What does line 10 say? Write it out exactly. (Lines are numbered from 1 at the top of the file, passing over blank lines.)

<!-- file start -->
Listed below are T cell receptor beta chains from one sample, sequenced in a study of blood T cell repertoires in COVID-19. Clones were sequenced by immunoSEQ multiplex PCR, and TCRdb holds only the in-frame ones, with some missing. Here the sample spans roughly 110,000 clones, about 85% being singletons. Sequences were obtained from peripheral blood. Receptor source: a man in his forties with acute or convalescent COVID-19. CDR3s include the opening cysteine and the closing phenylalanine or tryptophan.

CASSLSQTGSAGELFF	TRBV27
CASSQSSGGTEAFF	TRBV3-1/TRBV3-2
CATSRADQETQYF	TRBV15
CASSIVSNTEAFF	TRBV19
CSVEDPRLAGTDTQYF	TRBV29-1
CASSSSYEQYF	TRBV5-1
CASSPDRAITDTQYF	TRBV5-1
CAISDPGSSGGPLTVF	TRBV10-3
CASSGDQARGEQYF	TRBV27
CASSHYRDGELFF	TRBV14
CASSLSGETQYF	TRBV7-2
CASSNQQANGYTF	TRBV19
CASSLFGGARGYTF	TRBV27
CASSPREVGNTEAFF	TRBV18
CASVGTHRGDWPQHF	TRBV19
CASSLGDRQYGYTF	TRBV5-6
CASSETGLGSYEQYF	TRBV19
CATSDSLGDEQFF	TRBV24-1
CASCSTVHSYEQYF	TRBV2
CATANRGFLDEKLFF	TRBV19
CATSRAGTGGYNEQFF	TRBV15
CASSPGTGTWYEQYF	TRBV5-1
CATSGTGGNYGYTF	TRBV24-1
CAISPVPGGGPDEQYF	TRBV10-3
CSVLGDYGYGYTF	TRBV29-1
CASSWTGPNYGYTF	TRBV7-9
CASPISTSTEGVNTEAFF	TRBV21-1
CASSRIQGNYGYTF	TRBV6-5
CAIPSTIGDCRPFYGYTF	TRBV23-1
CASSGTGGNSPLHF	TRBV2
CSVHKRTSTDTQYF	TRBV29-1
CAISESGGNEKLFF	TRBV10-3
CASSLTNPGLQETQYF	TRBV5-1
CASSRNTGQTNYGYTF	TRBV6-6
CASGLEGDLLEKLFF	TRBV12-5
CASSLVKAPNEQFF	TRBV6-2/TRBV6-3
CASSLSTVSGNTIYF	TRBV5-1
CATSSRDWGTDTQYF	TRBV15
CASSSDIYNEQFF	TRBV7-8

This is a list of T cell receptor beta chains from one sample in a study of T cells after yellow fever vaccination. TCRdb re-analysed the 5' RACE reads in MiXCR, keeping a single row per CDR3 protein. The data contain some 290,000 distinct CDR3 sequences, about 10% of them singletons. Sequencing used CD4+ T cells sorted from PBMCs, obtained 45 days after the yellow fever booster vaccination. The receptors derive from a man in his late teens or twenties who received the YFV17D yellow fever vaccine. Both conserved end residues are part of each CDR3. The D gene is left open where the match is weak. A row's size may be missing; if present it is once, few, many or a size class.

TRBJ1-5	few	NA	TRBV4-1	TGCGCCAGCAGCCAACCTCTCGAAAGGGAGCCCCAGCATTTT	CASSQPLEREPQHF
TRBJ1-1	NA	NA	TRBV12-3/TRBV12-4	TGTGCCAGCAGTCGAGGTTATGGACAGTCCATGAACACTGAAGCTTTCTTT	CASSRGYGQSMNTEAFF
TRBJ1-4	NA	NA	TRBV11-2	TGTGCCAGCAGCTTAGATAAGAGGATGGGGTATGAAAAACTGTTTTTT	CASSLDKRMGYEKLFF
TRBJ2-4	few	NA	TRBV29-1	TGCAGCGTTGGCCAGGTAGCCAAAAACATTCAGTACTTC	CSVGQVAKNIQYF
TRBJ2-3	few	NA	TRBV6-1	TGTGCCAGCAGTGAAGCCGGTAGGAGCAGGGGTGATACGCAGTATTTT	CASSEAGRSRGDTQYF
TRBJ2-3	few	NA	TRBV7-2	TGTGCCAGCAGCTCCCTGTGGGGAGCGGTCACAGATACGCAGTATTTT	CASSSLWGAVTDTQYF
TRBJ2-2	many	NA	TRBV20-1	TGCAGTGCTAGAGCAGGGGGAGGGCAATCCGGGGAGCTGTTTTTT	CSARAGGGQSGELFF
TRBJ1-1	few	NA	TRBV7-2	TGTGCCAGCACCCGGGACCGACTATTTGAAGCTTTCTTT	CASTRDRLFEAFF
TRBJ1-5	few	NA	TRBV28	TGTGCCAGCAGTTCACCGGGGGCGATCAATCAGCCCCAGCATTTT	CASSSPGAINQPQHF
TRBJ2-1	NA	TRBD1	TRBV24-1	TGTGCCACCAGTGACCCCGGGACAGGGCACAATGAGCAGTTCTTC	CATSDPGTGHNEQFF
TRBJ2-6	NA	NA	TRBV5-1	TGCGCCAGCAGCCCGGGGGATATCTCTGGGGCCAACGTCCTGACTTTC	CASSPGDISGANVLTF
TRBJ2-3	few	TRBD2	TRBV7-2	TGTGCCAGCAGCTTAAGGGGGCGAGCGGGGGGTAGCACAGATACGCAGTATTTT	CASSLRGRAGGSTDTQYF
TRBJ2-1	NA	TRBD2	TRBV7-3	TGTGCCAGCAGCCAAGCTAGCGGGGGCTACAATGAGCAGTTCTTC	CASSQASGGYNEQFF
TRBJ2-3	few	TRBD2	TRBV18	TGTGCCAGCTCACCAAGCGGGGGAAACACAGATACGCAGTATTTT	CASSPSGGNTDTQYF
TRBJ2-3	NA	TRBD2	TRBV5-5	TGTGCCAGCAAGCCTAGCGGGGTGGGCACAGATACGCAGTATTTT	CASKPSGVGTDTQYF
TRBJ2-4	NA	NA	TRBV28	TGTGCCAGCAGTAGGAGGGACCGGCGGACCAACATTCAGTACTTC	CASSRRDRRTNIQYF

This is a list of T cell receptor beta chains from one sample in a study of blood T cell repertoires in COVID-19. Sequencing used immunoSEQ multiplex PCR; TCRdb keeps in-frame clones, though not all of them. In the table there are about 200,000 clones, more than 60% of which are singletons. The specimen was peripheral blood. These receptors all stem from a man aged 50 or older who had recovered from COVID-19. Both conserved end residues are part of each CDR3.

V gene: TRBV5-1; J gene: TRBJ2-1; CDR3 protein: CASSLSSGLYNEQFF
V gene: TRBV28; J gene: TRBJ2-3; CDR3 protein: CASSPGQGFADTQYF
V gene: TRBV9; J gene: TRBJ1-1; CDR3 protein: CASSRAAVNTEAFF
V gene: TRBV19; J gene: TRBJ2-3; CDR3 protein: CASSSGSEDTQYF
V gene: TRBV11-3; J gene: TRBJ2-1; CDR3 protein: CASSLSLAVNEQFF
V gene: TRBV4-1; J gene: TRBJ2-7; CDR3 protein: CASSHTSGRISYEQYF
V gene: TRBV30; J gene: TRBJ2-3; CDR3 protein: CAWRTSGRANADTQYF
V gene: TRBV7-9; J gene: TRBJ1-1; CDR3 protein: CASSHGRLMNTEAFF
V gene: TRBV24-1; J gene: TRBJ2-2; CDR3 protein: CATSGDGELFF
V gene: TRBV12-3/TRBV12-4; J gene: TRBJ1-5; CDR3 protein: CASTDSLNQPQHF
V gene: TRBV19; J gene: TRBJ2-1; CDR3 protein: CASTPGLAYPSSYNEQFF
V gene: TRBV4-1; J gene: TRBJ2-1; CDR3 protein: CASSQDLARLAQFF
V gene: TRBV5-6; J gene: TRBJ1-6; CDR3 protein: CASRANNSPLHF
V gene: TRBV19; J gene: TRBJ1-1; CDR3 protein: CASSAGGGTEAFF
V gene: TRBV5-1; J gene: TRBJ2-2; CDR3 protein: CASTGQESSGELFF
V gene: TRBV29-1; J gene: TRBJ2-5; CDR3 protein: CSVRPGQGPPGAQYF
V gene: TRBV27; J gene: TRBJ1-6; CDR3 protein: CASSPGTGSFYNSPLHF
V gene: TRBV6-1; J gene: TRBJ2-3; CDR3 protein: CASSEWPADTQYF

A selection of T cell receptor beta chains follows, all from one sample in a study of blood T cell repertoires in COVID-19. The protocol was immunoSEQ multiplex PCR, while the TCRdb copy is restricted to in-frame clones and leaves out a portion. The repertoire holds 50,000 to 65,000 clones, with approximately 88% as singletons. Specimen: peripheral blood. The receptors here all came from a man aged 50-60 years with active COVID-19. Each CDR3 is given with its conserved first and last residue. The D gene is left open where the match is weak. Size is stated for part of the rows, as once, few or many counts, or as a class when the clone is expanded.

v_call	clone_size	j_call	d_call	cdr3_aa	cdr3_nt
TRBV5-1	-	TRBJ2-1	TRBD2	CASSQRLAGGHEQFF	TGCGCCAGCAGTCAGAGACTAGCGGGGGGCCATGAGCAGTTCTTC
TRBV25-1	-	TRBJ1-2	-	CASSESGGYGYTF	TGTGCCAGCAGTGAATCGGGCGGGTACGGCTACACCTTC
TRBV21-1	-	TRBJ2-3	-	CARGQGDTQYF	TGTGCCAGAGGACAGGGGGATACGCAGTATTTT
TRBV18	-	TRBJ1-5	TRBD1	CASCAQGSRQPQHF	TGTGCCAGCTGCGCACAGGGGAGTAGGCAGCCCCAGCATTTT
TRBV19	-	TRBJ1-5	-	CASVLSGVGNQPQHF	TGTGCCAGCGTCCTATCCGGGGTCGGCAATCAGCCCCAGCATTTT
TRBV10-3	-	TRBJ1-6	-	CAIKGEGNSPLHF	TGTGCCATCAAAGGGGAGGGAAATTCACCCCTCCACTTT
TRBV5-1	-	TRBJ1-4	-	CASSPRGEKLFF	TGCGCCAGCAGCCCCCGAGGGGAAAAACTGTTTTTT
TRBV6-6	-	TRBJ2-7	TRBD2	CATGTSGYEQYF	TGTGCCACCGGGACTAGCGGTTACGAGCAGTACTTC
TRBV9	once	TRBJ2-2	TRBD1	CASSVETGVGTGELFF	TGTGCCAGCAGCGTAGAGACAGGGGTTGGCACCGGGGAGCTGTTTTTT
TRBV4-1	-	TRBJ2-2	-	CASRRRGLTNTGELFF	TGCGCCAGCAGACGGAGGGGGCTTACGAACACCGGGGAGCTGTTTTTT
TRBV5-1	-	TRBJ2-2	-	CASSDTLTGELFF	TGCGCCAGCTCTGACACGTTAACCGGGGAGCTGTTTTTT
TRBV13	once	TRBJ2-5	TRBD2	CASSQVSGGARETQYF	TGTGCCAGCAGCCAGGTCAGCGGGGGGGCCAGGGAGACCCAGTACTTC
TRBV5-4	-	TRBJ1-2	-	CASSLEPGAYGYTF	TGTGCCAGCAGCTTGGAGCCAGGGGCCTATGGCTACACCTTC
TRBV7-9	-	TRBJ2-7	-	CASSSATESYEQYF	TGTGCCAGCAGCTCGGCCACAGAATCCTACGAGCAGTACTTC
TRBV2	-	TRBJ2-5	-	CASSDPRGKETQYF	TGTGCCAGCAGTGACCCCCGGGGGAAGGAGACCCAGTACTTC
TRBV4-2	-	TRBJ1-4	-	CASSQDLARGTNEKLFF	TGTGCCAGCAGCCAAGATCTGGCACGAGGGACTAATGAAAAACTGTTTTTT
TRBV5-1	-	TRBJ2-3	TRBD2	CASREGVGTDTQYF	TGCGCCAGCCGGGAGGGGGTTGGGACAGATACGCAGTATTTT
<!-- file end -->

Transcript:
CASSGDQARGEQYF	TRBV27